PARIS — Outrage grew in France this week after a prominent French leftist defended a lawmaker who admitted to slapping his wife, adding fuel to arguments that the left has fumbled or ignored cases where prominent men in their ranks are accused of harming or harassing women.
The lawmaker, Adrien Quatennens, 32, a rising star in La France Insoumise, or France Unbowed, said in a statement on Sunday that he had slapped his wife, Céline Quatennens, during an argument a year ago, “in a context of extreme tension and mutual hostility.”
Mr. Quatennens apologized and said he was stepping down from his role as a top coordinator of France Unbowed, the dominant force in an alliance of opposition left-wing parties in the National Assembly, France’s lower house of Parliament.
But Jean-Luc Mélenchon, who was France Unbowed’s presidential candidate in this year’s election and still holds considerable sway over the party, expressed support for Mr. Quatennens and, initially at least, little sympathy for Ms. Quatennens — adding to accusations that Mr. Mélenchon was sorely disconnected from the feminist causes that his party says it defends.
Parties across the spectrum in France have faced a growing uproar over sexist and sexually violent behavior by politicians. One of President Emmanuel Macron’s ministers left his cabinet in July after he was accused of rape, and a prominent Green politician was temporarily suspended on Wednesday night as a president of his party’s lawmakers in the National Assembly after accusations against him resurfaced this week.
“It shows we still have a long way to work to have truly feminist parties,” said Fiona Texeire, a founder of the Observatory of Sexual and Sexist Violence in Politics. Referring specifically to France Unbowed, she added, “They claimed to be up-to-date on the issue during their campaign, but then they showed the complete opposite.”
In the newspaper Libération, more than 500 feminist and left-wing activists wrote in an open letter on Tuesday that “when a political group has a feminist agenda, we have the right to expect them to stop protecting abusers,” and they urged Mr. Quatennens to step down from Parliament. On Wednesday, the newspaper’s main front-page headline referred to the developments as “Le Grand Malaise” in French politics.
Mr. Quatennens’s statement on Sunday came after reports last week in the French news media that his wife had filed a domestic violence report with the police. In his statement, Mr. Quatennens recounted two other physical altercations over recent months after Ms. Quatennens told him she wanted a divorce: one where he grabbed her wrist and another where she hurt her elbow as she was trying to recover a cellphone he took from her.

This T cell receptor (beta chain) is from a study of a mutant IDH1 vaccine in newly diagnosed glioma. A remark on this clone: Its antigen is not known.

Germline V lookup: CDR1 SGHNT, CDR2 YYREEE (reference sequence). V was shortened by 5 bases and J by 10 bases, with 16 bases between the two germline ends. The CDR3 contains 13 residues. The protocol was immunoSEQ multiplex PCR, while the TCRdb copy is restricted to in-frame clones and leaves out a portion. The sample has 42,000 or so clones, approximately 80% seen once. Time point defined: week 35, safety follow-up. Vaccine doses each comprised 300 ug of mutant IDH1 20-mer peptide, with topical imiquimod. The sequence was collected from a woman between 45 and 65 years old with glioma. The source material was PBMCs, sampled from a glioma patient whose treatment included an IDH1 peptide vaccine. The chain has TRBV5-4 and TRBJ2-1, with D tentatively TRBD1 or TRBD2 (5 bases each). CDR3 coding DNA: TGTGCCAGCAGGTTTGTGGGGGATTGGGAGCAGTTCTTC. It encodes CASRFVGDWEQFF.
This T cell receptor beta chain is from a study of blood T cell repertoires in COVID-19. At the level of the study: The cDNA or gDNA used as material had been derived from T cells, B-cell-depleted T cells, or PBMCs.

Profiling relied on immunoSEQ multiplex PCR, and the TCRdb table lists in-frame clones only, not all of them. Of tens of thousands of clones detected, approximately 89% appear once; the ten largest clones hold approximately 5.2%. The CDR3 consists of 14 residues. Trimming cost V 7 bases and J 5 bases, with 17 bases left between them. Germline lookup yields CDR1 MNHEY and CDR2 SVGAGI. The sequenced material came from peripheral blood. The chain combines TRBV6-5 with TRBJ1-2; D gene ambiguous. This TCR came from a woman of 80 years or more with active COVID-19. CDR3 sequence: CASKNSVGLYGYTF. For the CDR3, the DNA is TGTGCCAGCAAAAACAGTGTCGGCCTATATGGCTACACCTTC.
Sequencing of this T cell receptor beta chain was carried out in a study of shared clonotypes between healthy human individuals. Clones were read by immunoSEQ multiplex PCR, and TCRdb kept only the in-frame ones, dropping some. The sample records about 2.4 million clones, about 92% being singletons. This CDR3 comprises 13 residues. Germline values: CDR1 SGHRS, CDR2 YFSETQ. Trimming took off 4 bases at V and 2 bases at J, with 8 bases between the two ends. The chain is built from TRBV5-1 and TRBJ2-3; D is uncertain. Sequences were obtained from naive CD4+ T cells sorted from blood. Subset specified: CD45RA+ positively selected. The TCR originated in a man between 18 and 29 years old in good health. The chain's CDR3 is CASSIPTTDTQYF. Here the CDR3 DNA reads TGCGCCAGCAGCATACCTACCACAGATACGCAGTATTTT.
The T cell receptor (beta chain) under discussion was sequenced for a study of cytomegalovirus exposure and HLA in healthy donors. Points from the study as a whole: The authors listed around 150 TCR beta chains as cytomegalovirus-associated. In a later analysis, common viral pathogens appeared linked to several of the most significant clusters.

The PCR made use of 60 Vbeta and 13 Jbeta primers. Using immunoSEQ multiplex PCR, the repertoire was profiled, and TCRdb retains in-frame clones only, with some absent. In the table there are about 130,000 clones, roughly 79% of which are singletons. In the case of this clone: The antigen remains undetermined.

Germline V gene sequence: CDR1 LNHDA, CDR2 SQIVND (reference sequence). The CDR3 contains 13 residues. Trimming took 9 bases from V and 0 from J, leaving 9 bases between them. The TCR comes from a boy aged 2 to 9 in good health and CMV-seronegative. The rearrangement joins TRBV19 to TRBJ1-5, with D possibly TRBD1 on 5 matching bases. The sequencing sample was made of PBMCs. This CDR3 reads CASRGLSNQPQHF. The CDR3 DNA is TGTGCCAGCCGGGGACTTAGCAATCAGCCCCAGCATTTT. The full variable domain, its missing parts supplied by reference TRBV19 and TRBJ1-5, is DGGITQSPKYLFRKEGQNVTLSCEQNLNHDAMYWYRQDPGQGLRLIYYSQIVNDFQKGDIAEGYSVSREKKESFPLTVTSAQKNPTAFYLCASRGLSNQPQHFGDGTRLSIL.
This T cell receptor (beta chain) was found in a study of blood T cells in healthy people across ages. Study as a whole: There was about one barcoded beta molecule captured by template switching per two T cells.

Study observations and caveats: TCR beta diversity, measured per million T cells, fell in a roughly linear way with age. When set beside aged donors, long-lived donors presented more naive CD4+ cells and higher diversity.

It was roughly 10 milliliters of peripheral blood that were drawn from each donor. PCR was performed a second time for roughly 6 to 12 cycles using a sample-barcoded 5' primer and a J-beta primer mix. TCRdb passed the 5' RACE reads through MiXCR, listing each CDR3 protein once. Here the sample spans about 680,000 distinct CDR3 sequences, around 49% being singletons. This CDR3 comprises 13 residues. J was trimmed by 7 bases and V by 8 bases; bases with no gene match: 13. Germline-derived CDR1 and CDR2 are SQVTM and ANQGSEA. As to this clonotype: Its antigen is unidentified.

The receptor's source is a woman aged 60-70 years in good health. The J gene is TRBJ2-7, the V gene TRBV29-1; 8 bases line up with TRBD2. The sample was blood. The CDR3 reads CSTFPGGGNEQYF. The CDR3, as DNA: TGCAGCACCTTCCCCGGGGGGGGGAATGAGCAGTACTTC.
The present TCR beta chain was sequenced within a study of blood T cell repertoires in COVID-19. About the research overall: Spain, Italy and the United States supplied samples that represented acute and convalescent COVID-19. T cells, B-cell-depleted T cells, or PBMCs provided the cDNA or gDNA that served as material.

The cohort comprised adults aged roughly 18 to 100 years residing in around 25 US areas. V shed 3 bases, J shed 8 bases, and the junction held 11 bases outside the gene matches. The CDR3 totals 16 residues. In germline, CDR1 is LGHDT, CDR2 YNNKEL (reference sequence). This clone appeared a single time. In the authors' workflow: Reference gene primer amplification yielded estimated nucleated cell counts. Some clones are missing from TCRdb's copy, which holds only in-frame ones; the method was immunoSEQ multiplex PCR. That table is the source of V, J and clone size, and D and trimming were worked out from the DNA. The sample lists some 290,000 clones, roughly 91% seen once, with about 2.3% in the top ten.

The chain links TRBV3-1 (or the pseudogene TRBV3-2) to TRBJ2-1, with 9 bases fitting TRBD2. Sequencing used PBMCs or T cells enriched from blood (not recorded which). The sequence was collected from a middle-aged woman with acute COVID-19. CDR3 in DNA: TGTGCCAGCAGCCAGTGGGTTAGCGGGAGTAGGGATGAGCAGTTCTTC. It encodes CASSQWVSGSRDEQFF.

His announcement exposed growing cracks in the French left, especially within France Unbowed, a movement that has made feminist causes a cornerstone of its platform but has struggled to handle accusations of sexism or sexist violence against its members — prompting allegations of double standards.
Some feminists were particularly incensed by Mr. Mélenchon, a firebrand politician and three-time failed presidential candidate. He expressed “trust” and “affection” for Mr. Quatennens in a post on Twitter and said that “police malevolence, media voyeurism, and social networks” had interfered in the divorce.
A skilled orator, Mr. Quatennens was one of his party’s most recognizable faces — a disciplined politician who toed Mr. Mélenchon’s line and was widely seen as his protégé and heir apparent.
“Adrien decided to take it all on himself,” Mr. Mélenchon said in his post. “I salute his dignity and his courage.”
Hours later, after a barrage of online criticism that his message expressed support for a perpetrator of domestic violence but none for the victim, he tweeted: “Céline and Adrien are both my friends. My affection for him does not mean that I am indifferent to Céline,” adding that a slap was “unacceptable in any case.”
Critics were not swayed. “It seems the closer you are to the party leader, the more untouchable you are,” Ms. Texeire said.